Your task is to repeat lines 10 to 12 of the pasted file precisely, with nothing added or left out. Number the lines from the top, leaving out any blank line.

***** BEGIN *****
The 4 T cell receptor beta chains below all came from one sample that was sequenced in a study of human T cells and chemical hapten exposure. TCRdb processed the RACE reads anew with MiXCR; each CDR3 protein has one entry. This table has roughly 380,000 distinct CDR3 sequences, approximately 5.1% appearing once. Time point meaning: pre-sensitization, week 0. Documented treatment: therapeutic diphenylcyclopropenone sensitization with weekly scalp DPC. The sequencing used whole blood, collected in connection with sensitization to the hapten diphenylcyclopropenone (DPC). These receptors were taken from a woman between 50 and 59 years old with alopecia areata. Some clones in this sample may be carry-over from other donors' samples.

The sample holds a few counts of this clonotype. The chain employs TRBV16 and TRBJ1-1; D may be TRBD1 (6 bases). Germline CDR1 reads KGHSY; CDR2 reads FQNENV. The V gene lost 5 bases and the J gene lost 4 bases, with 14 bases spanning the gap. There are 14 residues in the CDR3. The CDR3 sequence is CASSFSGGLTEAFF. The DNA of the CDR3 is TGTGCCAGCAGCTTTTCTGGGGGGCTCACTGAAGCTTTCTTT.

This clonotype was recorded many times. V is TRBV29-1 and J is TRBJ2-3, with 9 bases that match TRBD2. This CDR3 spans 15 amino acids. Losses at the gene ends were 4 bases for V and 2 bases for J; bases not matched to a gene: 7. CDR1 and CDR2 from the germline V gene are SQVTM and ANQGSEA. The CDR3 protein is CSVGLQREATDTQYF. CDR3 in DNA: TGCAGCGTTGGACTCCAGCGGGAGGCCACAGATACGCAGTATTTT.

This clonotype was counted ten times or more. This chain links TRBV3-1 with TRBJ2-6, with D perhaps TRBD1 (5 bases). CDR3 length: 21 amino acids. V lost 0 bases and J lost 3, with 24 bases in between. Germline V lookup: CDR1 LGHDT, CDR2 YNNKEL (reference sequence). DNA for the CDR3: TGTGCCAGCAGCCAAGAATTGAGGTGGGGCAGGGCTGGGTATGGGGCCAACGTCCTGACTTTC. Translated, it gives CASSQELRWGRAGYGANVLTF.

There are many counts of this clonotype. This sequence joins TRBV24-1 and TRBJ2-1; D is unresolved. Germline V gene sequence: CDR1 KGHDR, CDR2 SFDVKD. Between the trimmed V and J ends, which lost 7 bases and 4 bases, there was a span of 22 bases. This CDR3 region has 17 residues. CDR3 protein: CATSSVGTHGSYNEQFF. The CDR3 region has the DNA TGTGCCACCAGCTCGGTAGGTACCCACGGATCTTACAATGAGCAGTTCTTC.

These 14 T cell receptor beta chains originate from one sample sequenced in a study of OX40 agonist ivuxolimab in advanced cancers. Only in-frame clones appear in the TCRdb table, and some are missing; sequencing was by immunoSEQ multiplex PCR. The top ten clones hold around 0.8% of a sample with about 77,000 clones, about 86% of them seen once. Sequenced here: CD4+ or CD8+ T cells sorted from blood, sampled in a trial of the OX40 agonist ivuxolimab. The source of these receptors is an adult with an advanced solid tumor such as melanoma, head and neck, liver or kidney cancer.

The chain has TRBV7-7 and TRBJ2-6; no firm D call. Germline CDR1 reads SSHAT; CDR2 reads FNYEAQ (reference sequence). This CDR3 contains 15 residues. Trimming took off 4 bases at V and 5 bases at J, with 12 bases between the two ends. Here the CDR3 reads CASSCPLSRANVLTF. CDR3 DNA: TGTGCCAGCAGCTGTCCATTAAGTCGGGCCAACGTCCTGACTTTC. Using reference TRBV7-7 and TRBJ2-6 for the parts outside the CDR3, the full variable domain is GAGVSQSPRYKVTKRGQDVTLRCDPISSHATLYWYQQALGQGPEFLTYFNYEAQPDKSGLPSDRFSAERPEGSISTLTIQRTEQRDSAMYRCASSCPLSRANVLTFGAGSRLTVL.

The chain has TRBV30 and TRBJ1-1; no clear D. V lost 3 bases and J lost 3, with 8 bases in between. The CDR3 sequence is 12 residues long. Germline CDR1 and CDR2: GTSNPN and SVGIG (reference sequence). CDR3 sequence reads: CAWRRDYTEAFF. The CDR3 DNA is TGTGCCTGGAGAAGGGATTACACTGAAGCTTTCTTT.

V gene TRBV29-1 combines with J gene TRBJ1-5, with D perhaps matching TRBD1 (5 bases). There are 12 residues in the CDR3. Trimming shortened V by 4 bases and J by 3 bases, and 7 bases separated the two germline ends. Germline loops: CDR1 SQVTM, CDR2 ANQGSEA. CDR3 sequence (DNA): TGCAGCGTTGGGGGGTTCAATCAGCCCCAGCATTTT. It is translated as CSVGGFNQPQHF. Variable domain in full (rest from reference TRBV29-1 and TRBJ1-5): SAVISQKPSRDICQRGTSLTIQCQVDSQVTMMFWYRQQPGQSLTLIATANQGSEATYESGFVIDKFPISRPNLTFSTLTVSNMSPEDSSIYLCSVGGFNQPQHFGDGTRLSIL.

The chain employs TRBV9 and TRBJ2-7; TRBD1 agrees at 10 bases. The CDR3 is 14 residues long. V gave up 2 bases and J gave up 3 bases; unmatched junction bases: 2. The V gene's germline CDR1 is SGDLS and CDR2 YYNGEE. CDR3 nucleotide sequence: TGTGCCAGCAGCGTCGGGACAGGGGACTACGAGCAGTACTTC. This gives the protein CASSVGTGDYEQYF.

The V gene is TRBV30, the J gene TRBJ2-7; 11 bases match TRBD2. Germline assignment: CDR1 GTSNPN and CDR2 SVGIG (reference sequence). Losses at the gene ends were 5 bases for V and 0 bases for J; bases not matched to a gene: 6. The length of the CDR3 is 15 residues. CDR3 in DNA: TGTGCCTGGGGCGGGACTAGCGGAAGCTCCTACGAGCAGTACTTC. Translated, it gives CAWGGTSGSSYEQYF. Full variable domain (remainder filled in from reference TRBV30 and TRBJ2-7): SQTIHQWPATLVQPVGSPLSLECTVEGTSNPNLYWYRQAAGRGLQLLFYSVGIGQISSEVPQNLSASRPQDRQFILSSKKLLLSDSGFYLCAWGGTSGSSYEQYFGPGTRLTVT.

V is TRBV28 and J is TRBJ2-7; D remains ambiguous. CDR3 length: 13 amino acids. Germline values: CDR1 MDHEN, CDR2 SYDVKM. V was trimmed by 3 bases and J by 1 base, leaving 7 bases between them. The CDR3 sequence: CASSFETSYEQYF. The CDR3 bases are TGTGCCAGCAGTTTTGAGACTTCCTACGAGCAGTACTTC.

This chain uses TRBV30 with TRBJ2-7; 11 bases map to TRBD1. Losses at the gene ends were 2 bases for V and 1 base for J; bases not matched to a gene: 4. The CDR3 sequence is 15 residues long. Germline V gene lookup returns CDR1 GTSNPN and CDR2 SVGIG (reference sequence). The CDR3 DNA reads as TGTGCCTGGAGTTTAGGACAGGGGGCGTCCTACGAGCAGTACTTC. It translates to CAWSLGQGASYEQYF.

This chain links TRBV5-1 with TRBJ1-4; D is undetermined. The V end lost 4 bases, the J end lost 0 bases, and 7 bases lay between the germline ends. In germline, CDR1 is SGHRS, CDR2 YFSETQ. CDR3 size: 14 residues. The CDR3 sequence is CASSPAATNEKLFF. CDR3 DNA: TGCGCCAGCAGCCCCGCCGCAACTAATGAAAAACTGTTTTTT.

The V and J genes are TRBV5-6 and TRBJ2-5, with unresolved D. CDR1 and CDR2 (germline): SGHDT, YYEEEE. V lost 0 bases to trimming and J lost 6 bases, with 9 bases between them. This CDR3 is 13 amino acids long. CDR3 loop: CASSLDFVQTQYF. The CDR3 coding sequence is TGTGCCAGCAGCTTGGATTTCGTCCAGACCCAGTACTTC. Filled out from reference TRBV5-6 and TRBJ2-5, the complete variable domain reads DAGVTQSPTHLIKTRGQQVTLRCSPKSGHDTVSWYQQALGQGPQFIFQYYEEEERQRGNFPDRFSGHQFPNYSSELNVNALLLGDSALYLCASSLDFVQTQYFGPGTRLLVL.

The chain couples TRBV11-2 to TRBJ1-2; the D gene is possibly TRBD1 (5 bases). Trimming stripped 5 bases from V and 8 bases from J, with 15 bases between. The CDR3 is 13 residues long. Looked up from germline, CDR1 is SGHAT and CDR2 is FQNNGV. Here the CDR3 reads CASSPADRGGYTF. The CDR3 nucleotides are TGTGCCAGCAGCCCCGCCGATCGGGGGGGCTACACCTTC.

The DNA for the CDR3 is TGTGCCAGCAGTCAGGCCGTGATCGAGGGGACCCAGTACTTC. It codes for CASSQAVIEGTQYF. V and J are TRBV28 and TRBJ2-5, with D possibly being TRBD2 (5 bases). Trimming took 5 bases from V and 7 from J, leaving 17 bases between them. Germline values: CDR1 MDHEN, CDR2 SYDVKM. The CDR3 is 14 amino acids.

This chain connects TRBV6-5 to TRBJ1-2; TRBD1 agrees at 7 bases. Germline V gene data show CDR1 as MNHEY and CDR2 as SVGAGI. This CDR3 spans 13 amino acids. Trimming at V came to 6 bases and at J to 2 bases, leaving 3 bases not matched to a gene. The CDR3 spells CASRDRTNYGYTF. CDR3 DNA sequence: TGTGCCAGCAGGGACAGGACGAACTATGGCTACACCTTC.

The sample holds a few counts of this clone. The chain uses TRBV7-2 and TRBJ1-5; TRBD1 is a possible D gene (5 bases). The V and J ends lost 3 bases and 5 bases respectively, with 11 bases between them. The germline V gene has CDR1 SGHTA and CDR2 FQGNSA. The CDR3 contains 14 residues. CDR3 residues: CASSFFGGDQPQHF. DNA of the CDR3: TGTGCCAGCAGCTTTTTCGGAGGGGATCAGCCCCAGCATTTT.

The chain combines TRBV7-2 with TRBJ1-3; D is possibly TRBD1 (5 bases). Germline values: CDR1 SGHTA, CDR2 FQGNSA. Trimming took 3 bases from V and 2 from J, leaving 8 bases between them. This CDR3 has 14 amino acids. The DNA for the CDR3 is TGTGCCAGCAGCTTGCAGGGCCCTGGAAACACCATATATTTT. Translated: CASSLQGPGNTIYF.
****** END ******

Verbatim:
The chain employs TRBV9 and TRBJ2-7; TRBD1 agrees at 10 bases. The CDR3 is 14 residues long. V gave up 2 bases and J gave up 3 bases; unmatched junction bases: 2. The V gene's germline CDR1 is SGDLS and CDR2 YYNGEE. CDR3 nucleotide sequence: TGTGCCAGCAGCGTCGGGACAGGGGACTACGAGCAGTACTTC. This gives the protein CASSVGTGDYEQYF.

The V gene is TRBV30, the J gene TRBJ2-7; 11 bases match TRBD2. Germline assignment: CDR1 GTSNPN and CDR2 SVGIG (reference sequence). Losses at the gene ends were 5 bases for V and 0 bases for J; bases not matched to a gene: 6. The length of the CDR3 is 15 residues. CDR3 in DNA: TGTGCCTGGGGCGGGACTAGCGGAAGCTCCTACGAGCAGTACTTC. Translated, it gives CAWGGTSGSSYEQYF. Full variable domain (remainder filled in from reference TRBV30 and TRBJ2-7): SQTIHQWPATLVQPVGSPLSLECTVEGTSNPNLYWYRQAAGRGLQLLFYSVGIGQISSEVPQNLSASRPQDRQFILSSKKLLLSDSGFYLCAWGGTSGSSYEQYFGPGTRLTVT.

V is TRBV28 and J is TRBJ2-7; D remains ambiguous. CDR3 length: 13 amino acids. Germline values: CDR1 MDHEN, CDR2 SYDVKM. V was trimmed by 3 bases and J by 1 base, leaving 7 bases between them. The CDR3 sequence: CASSFETSYEQYF. The CDR3 bases are TGTGCCAGCAGTTTTGAGACTTCCTACGAGCAGTACTTC.